Comparative Effectiveness of ACEIs and ARBs


To the Editor:

We thank McMurray and colleagues1 for their letter. They interpret a statistically significant protective association for valasartan in one trial2 and no significant association for ramipril in a separate trial3 as evidence that angiotensin receptor blockers are superior to angiotensin-converting enzyme inhibitors in preventing diabetes. However, the hazard ratios from these trials were actually quite similar (0.86 for valasartan vs 0.91 for ramipril) and cannot be directly compared because of the differences in the designs and populations of the trials. In our paper,4 we point out that Ongoing Telmisartan Alone and in Combination with Ramipril Global Endpoint Trial (ONTARGET), a prior head-to-head trial,5 found a slightly (but not statistically significantly) higher incidence of diabetes for telmisartan vs ramipril (hazard ratio, 1.12, 95% confidence interval, 0.97–1.29). Even though ONTARGET studied patients with vascular disease and our study was in patients with hypertension, the lack of consistency between ONTARGET and our results contributed to our cautious interpretation of the diabetes result (“warrants further investigation”).4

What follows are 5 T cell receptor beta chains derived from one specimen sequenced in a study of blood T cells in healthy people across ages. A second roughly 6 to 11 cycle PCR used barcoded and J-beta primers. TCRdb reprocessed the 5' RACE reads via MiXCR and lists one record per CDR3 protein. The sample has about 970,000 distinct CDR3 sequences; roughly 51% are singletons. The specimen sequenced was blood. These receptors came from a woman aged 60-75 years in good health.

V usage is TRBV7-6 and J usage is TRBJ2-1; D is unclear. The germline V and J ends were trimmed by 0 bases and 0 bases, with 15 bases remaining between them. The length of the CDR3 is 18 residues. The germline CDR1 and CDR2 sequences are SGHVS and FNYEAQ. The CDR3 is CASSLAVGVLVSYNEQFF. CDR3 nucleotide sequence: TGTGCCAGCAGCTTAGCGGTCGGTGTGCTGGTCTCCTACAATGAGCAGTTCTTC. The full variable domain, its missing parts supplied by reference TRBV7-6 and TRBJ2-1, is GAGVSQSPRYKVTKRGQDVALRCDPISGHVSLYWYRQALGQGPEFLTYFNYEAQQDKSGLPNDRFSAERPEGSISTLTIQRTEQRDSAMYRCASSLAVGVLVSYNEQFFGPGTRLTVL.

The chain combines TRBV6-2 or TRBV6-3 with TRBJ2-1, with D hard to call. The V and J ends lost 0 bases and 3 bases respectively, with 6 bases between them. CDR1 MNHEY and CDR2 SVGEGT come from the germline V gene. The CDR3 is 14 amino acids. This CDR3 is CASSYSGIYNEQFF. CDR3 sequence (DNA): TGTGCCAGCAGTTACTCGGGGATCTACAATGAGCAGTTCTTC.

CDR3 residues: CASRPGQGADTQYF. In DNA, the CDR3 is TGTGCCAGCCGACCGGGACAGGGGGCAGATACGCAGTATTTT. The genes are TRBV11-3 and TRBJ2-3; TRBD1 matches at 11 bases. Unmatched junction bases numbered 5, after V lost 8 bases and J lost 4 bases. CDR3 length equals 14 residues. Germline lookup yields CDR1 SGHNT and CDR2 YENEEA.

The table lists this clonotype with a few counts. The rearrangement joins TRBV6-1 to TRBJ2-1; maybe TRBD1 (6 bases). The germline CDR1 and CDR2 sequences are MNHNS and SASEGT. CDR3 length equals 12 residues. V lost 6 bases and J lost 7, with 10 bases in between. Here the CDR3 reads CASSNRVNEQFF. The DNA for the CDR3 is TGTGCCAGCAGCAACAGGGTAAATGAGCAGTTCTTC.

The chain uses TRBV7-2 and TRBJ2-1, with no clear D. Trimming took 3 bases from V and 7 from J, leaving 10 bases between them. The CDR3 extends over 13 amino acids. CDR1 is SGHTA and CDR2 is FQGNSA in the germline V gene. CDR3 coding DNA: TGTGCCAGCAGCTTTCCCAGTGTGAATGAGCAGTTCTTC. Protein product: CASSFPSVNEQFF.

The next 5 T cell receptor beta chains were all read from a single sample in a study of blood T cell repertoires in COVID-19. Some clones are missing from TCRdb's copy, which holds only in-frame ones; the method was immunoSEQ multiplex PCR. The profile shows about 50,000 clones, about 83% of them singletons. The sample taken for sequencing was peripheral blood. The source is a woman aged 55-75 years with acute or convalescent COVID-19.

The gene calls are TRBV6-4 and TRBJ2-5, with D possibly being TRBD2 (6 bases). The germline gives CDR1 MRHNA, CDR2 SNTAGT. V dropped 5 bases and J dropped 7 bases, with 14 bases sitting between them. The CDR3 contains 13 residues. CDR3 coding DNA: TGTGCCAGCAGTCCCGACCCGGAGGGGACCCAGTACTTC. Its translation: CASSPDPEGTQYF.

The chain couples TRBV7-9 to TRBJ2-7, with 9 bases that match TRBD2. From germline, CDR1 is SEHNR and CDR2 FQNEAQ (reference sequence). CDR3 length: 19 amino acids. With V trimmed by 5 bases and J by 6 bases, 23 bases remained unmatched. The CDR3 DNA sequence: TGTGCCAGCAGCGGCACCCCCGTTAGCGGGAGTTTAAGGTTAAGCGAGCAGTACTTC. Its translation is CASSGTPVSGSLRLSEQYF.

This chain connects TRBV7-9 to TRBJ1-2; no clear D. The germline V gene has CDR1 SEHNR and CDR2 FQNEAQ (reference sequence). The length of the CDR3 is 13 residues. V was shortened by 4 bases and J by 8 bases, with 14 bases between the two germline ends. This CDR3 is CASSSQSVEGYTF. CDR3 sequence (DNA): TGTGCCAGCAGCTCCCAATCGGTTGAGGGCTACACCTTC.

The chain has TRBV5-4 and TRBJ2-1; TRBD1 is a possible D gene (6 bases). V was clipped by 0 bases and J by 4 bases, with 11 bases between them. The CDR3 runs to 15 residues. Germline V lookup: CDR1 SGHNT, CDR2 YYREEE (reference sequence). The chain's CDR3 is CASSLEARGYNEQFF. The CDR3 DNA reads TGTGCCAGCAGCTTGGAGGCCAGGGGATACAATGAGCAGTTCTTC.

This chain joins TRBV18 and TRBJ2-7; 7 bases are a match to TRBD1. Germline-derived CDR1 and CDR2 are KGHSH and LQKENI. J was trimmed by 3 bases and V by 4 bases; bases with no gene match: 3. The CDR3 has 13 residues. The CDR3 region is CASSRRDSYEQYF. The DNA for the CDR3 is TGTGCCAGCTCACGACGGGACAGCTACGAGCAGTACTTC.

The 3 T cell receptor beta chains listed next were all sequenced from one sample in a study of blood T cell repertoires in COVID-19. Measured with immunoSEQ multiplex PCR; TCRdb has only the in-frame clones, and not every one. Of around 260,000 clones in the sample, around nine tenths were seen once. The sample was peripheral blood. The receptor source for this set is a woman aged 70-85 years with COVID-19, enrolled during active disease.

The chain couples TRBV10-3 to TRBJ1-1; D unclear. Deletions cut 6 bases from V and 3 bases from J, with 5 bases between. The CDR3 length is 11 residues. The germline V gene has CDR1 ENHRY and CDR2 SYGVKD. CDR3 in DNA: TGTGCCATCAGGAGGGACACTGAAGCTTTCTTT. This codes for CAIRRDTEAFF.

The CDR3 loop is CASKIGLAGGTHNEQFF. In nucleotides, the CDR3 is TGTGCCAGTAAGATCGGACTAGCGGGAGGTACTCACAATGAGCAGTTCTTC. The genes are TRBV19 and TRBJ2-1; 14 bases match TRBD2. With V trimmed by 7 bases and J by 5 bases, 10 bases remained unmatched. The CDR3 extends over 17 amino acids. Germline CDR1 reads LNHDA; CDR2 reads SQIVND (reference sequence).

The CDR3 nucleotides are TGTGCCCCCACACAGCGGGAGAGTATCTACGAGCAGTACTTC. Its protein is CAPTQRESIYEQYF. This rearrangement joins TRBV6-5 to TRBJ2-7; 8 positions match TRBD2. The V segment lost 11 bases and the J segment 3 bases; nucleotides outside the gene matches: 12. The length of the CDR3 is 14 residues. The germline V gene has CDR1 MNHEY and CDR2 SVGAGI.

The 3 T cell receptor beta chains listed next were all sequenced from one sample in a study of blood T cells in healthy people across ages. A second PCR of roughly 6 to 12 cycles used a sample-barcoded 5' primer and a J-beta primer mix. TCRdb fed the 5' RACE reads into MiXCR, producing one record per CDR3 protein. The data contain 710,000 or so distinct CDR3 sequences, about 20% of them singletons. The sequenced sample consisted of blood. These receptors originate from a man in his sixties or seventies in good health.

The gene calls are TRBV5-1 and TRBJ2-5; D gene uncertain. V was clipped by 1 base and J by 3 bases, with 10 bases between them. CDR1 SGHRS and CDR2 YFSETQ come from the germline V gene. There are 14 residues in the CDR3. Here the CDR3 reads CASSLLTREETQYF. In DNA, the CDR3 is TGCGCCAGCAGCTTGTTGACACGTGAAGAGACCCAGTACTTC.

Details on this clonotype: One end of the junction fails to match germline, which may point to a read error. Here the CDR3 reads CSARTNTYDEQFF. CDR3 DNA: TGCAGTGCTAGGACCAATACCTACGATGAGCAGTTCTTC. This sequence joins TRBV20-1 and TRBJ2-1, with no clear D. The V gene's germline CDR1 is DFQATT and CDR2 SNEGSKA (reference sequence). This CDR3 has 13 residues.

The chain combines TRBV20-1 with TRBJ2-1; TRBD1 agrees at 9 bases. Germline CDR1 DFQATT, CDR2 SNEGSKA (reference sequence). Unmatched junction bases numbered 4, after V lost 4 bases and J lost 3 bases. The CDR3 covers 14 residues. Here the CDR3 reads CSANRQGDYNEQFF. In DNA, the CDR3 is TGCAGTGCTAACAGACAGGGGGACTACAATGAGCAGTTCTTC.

Randomized trials provide invaluable evidence for comparative effectiveness but are not available for every important study question in every population of interest. Therefore, well-controlled and cautiously interpreted nonrandomized studies will continue to provide valuable information to patients, clinicians, and policymakers.6